Photo credit: Carolina Heza, Unsplash.com

So here I am, heart wide open, applying my new coaching and leadership skills in my quest for peace … and, yet, something big is holding me back.

As a scientist, an economist no less, I am a master at rationalizing and that’s what I had done with my miscarriages: whenever the pain flared up, I shut down my heart and went back to the head – it’s not uncommon, you can do other things with your life, you don’t need a four-person family.

But the pain wouldn’t let go of me. I would blame God and the world just to find myself back in judgmental rationalizations to cover it all up.

During iPEC’s coach training, we were given a foundation principle that read:

“Pain is inevitable, suffering is optional.”

Every time I saw it, I was overwhelmed by emotion. When I asked a teacher about how grief would fit into that foundation principle, her response in good coaching fashion, was a question: “How does it fit in for you?”

And I silently cried again.

To me, it obviously meant that suffering – and hence grief – is stupid: it’s your own damn fault if you choose to suffer!

A few weeks later the pain and blame came up again, seemingly out of the blue, and my coach asked: “Have you actually grieved this loss and come out on the other side?”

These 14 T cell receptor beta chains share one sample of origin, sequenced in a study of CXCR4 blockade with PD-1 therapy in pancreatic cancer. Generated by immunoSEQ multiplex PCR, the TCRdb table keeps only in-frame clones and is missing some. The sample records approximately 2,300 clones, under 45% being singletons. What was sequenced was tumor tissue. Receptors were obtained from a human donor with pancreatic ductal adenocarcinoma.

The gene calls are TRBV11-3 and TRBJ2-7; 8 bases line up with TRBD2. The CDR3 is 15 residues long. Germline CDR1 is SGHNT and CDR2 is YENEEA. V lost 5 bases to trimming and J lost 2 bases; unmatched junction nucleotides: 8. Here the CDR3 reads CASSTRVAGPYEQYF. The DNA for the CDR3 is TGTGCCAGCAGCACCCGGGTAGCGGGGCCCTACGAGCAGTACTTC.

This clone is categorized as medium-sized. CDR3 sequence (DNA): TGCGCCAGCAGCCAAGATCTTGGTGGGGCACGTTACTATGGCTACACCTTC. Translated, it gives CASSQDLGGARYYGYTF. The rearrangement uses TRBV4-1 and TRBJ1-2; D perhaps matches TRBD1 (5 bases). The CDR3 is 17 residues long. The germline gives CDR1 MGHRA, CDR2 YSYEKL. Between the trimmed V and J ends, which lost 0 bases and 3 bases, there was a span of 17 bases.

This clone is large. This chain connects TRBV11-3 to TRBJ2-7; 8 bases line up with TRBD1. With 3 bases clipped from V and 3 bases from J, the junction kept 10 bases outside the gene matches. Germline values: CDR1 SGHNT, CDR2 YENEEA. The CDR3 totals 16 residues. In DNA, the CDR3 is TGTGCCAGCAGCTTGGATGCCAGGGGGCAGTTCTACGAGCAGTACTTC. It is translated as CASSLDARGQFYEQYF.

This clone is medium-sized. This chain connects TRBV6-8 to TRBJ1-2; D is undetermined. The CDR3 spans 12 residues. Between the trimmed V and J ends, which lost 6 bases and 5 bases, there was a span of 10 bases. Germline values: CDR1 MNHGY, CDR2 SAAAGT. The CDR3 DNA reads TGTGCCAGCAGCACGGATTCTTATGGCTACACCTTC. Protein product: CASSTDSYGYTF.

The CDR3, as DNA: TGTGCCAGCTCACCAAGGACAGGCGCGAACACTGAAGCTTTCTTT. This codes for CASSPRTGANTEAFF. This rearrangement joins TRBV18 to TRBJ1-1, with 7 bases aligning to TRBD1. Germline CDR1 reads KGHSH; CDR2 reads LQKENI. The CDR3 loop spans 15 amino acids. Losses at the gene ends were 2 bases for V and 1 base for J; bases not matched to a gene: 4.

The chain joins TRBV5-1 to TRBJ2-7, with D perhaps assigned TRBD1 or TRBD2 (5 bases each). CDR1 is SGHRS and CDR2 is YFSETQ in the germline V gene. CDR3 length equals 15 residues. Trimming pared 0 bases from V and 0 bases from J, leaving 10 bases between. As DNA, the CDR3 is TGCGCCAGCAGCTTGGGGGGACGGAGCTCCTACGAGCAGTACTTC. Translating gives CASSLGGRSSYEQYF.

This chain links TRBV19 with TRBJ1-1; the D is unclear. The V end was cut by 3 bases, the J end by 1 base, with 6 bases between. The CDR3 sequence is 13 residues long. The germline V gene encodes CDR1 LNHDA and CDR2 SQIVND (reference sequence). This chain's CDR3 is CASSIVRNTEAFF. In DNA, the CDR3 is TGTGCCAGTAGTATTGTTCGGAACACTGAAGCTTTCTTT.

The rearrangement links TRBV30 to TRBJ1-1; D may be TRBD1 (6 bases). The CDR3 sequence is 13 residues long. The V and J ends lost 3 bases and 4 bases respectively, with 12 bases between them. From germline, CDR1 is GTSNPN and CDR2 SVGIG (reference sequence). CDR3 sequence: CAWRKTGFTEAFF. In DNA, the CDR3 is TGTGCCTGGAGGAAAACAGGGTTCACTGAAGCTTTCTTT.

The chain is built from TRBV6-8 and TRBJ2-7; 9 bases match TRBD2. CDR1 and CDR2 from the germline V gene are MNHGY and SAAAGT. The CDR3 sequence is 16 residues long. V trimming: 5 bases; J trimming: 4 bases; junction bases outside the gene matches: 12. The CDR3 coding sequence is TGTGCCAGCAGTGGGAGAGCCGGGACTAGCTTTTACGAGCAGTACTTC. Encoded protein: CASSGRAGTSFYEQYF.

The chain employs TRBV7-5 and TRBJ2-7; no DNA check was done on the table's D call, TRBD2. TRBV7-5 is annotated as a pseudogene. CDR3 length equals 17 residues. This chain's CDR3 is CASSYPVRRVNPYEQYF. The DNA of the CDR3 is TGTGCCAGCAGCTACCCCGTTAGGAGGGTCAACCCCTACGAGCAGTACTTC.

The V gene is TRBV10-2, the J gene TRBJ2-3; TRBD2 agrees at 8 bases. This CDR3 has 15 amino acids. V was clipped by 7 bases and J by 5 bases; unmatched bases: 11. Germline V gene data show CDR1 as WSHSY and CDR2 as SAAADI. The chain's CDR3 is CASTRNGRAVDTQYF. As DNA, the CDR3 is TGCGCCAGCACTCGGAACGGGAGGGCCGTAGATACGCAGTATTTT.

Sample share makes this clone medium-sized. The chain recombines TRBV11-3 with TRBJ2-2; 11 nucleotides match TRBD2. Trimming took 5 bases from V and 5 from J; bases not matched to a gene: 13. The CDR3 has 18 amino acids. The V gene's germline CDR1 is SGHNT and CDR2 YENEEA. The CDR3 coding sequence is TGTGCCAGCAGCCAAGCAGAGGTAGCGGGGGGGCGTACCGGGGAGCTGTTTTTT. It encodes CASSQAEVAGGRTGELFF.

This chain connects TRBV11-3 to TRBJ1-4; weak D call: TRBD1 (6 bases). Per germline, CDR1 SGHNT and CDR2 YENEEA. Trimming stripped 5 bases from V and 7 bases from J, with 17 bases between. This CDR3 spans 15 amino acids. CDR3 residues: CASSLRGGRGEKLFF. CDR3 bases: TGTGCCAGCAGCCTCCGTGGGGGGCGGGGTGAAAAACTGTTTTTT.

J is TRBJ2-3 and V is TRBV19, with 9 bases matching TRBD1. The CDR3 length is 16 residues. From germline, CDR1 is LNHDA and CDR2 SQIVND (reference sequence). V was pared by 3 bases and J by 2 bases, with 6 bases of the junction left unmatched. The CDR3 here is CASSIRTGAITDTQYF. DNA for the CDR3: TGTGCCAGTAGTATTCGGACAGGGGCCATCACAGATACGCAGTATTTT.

I had no idea what that even meant. But I made a decision: not grieving has obviously not worked for me, since the pain keeps coming back to haunt me.

So I made a plan. I created a playlist with songs that I knew would trigger my pain and I listened to it, daily, to see where my pain level was at. I asked around for books on grief, read blogs, and articles.

That time is a bit of a blur but I remember being deeply grateful for every beautiful thing I saw and experienced. As I worked through my grief, I was so in tune with myself and the world that peace was slowly but surely creeping in. The barometer on my pain, while listening to my playlist on a daily basis, showed the drop without a shadow of a doubt.

At some point, I used a seven-hour drive to Chicago and back to listen to the audiobook, When Bad Things Happen to Good People, by Harold S. Kushner. That’s where I found my silver lining — one that allowed me to honor my lost children, and yet, transform the experience into a learning opportunity.

This experience has brought me back to a part of my heart that had been closed off for a long time. My interpretation of “Pain is inevitable, suffering is optional” has completely changed. There is no judgement around suffering and grief.

It is optional. If it helps to go there for any reason, by all means, go for it!

Choosing to suffer when you deem it helpful doesn’t make you weak or a cry baby. It makes you a courageous soul that does what it takes to be at the cause of your life and find peace in the process.

Credit: The concepts inherent in this article are the author’s interpretation of materials issued by the Institute for Professional Excellence in Coaching (iPEC).